Each day, numerous people are killed and severely injured in motor vehicle accidents somewhere in the U.S. and serious personal injuries may result from the accident. This article will explain the duties of care imposed upon every automobile driver, breaches of those duties that justify filing a lawsuit, how damages are awarded for injuries suffered, and defenses to automobile accident claims against you.
Negligence and Duty of CareNegligence can be defined as a "careless or willful act that results in the injury of another person." If you are considering a lawsuit to recover damages for a personal injury under negligence, you will need to show:
When operating a motor vehicle on public roads, it is the driver's responsibility to exercise reasonable due care. Drivers are required to maintain adequate control of their vehicle, drive at a reasonable speed and be alert for things around them that could cause an accident. Personal injury auto lawsuits generally focus on whether or not the responsible driver did not exercise reasonable due care while driving. Did the driver create an unreasonable risk of creating an accident? For example, was that driver talking on a cell phone or trying to read a map while driving? It is every driver’s duty to anticipate risk or harm to others while operation a motor vehicle on public roadways.
- the other driver was driving recklessly or without due care; and
- your injuries from the accident were the direct result of the other driver’s negligence
What the Judge or Jury Will be ConsideringIn creating a case, evidence should be collected to serve as proof of how the accused driver acted in a careless manner to support your case. In collecting evidence, a police report may contain pictures of skid marks on the road showing that only the other driver was in motion, security cameras may have been present that recorded the incident or there may have been witnesses to the accident that could support your case and it would be helpful to have their names and numbers.
You will also need to demonstrate how your injuries are a direct result of the accused driver acting in a careless manner. For example, you may have been stopped at a red light and the other driver rear ended you, causing you to sustain a whiplash. You were in no way responsible for that accident. You were (i) obeying the law and standing still and (ii) the other driver was acting carelessly by not observing the red light and stopping in a safe and timely manner. This resulted in (iii) your being struck in the rear of your car and causing you to be pushing forward and pulled backwards by your seatbelt. This caused you whiplash injuries. As a result of that injury, (iv) your car suffered from $X in damages, you suffered $Y in costs that were not covered by insurance to recover from the injury, $Z in lost time at work in order to recover for those injuries, and an additional amount in pain and suffering as a direct result of those injuries. You should keep diligent records of all your bills.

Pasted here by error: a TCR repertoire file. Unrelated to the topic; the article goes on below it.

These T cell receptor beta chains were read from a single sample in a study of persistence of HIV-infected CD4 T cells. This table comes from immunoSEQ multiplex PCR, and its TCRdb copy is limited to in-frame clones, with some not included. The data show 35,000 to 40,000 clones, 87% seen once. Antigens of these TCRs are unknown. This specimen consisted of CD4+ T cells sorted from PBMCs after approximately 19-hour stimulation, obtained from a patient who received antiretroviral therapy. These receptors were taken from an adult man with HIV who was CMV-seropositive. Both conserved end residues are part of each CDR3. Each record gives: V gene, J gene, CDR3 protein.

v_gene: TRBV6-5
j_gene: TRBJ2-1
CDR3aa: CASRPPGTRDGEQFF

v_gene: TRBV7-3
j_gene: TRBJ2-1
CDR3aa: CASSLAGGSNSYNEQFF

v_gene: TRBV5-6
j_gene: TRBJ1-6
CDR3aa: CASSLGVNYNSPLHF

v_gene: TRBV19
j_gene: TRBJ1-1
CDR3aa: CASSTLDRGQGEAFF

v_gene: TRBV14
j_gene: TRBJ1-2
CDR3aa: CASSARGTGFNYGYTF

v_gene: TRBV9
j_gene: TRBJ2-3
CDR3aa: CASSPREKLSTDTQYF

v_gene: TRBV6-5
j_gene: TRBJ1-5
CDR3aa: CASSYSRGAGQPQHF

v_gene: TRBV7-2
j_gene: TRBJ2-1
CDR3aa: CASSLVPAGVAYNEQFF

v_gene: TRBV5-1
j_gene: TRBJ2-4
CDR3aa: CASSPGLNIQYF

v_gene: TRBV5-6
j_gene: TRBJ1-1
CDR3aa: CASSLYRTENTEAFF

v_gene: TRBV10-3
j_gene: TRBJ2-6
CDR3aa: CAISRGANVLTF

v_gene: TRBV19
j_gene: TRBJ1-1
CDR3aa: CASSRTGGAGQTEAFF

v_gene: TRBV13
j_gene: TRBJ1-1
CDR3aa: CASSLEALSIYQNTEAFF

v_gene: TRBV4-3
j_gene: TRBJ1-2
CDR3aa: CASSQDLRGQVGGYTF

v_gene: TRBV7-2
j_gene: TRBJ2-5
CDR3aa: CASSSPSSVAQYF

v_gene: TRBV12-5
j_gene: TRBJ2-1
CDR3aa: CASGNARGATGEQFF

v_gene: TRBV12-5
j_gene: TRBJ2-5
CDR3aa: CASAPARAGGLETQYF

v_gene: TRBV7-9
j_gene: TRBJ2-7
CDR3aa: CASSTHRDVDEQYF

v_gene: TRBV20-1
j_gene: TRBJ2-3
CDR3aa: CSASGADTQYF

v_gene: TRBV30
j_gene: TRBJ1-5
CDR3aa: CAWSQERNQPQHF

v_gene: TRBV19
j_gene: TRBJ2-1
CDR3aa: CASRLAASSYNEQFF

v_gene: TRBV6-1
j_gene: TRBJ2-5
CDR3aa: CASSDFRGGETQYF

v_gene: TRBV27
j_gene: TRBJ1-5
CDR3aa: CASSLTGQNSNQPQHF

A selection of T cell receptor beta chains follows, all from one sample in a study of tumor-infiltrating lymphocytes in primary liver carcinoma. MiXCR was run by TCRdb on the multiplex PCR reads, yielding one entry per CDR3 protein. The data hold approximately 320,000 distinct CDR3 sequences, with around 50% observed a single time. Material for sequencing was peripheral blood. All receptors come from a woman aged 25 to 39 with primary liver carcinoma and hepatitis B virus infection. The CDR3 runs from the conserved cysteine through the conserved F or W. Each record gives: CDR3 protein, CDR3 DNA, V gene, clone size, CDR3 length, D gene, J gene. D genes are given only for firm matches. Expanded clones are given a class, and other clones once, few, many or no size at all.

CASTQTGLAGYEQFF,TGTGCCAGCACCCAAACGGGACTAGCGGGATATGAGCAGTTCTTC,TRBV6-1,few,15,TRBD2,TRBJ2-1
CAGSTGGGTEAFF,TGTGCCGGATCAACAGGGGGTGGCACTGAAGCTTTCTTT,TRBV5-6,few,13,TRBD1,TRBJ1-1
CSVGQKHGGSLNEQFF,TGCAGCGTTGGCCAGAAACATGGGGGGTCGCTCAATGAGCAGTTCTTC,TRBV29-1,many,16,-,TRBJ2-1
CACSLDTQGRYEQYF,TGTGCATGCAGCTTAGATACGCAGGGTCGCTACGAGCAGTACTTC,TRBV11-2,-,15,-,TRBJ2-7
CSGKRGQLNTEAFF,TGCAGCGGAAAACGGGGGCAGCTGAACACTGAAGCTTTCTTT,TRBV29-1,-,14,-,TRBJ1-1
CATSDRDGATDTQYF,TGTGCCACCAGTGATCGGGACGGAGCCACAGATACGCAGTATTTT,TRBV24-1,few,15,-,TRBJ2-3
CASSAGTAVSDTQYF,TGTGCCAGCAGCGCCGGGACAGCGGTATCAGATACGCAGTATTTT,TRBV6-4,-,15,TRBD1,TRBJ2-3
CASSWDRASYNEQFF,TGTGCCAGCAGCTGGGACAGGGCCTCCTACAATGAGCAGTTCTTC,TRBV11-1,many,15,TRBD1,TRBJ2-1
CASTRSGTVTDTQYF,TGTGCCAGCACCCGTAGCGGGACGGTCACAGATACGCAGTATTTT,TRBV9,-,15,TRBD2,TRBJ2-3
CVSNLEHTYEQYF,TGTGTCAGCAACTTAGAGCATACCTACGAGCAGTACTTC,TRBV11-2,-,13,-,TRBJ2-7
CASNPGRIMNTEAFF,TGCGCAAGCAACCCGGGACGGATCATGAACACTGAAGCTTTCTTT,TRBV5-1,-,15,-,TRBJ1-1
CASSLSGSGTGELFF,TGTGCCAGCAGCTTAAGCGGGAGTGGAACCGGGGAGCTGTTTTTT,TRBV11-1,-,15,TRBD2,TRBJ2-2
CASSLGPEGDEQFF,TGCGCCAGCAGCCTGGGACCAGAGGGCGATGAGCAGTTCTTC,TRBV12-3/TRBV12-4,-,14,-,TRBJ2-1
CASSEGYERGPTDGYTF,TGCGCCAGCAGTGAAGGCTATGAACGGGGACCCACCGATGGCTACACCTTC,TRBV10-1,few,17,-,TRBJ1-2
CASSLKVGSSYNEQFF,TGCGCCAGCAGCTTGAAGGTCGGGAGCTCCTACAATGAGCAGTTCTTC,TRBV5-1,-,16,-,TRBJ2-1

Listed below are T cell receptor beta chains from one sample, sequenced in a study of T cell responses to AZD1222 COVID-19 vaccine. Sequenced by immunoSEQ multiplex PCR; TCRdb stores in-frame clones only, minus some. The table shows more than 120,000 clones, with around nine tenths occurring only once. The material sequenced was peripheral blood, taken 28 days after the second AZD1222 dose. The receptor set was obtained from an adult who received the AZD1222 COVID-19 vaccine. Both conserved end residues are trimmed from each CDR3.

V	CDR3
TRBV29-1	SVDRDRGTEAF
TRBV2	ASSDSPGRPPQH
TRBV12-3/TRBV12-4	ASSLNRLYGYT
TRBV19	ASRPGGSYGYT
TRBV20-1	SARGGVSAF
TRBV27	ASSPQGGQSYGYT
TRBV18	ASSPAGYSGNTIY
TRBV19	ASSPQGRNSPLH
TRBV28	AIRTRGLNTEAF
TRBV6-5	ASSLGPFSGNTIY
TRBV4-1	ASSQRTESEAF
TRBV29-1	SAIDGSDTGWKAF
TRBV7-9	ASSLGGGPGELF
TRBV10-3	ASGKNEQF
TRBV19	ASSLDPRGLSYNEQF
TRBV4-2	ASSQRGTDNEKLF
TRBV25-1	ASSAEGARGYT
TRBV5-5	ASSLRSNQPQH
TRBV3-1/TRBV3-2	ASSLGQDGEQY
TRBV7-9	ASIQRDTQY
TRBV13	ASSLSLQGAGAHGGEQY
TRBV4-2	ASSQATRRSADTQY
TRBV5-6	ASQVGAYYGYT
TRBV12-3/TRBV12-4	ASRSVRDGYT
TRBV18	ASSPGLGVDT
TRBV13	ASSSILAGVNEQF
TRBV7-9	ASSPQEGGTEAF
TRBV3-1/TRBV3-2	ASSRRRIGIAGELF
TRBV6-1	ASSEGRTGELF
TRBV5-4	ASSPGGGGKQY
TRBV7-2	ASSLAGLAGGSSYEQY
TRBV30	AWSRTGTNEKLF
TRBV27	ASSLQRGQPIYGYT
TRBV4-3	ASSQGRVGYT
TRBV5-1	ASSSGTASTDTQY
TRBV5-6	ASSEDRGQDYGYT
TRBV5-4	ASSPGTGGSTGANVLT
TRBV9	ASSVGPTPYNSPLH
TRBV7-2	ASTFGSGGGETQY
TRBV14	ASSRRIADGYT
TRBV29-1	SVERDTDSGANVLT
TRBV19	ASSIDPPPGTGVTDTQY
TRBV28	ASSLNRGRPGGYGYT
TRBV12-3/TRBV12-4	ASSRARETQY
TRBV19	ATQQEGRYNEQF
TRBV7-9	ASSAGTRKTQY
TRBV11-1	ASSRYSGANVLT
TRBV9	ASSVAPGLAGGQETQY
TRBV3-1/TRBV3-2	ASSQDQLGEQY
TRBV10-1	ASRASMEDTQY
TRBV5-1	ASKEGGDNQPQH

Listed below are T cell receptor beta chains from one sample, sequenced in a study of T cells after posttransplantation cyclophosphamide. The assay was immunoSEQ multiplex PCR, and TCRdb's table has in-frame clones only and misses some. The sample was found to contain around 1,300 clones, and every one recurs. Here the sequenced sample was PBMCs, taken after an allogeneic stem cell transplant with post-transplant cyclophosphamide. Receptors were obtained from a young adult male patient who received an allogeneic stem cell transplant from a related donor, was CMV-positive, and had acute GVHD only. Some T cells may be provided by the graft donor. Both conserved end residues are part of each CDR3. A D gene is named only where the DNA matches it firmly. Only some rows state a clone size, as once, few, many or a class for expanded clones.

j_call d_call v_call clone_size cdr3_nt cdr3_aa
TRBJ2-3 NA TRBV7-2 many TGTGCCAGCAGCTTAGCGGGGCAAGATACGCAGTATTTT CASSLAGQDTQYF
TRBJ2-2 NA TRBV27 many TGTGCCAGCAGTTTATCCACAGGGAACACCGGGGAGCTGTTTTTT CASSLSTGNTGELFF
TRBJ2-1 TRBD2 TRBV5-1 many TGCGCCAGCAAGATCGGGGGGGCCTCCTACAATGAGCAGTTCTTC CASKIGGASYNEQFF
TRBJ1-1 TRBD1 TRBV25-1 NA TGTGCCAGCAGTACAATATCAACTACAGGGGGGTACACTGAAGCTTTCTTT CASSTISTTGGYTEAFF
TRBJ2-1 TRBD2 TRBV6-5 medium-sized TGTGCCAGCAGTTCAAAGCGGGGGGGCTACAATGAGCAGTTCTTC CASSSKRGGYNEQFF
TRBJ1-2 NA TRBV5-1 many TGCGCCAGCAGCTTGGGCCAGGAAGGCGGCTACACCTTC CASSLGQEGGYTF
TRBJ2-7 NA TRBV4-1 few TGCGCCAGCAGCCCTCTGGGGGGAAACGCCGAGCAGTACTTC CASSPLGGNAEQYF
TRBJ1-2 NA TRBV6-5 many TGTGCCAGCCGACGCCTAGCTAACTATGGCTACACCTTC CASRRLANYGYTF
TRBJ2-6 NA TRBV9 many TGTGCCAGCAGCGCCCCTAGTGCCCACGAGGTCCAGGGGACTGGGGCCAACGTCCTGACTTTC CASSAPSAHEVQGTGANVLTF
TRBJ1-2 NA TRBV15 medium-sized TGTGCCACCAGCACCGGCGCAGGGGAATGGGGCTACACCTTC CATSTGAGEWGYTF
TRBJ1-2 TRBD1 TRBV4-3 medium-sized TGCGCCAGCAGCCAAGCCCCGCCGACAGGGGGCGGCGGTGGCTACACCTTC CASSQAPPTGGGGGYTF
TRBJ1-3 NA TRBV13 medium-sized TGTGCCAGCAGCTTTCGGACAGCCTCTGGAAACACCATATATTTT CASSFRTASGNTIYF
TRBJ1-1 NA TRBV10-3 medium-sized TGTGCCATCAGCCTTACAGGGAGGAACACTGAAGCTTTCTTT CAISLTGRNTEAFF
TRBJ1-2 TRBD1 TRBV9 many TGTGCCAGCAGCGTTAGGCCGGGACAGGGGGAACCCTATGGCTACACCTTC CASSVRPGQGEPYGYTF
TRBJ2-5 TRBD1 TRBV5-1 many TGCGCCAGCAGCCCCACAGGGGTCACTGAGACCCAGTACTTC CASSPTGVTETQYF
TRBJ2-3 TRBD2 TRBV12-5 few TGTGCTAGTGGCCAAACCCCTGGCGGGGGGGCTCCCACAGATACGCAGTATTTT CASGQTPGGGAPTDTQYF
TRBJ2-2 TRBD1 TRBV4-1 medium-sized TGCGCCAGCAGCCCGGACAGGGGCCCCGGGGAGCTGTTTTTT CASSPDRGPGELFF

Damages and AwardsDamage awards that are won in a personal injury lawsuit can include medical payments and expenses, personal pain and suffering, payments for lost wages, rehabilitation expenses, property damages and other types damages and awards.
Defenses to Claims Against YouIf you are the one being sued, you may have a few defenses in your favor. Was the injured party partly responsible for the accident? Claiming contribution to the accident by the injured party is a way to reduce the amount of damages they are suing for or in some cases can even release you from having to pay anything.
Contributory NegligenceThis can be claimed as a complete defense to an accident in some states, which basically states that an injured party cannot collect damages if it can be proven the injured party caused him or herself to be at risk of harm in the first place. For example, the injured party was a pedestrian who was crossing the street against a red light, and the result was they were hit by an oncoming car driven by someone who wasn't paying attention to the road and talking on a cell phone. In the states that operate under contributory negligence laws, even though there was an injury, if the injured party contributed to the accident they cannot recover damages for the injury because of their role in contributing to causing the accident. This result can be harsh so most states have taken the following different approaches.
Comparative Negligencelaws are used in other states. In these states, the injured party can recover a certain percentage of damages, even if they put themselves in harms way. As in the above example for instance, the pedestrian was crossing against the red light but the oncoming car was responsible to use caution and be on the lookout for pedestrians in the crosswalk, even though they had the green light. The judge or jury will determine what percentage of recovery of damages is allowed. There are different variations of this rule: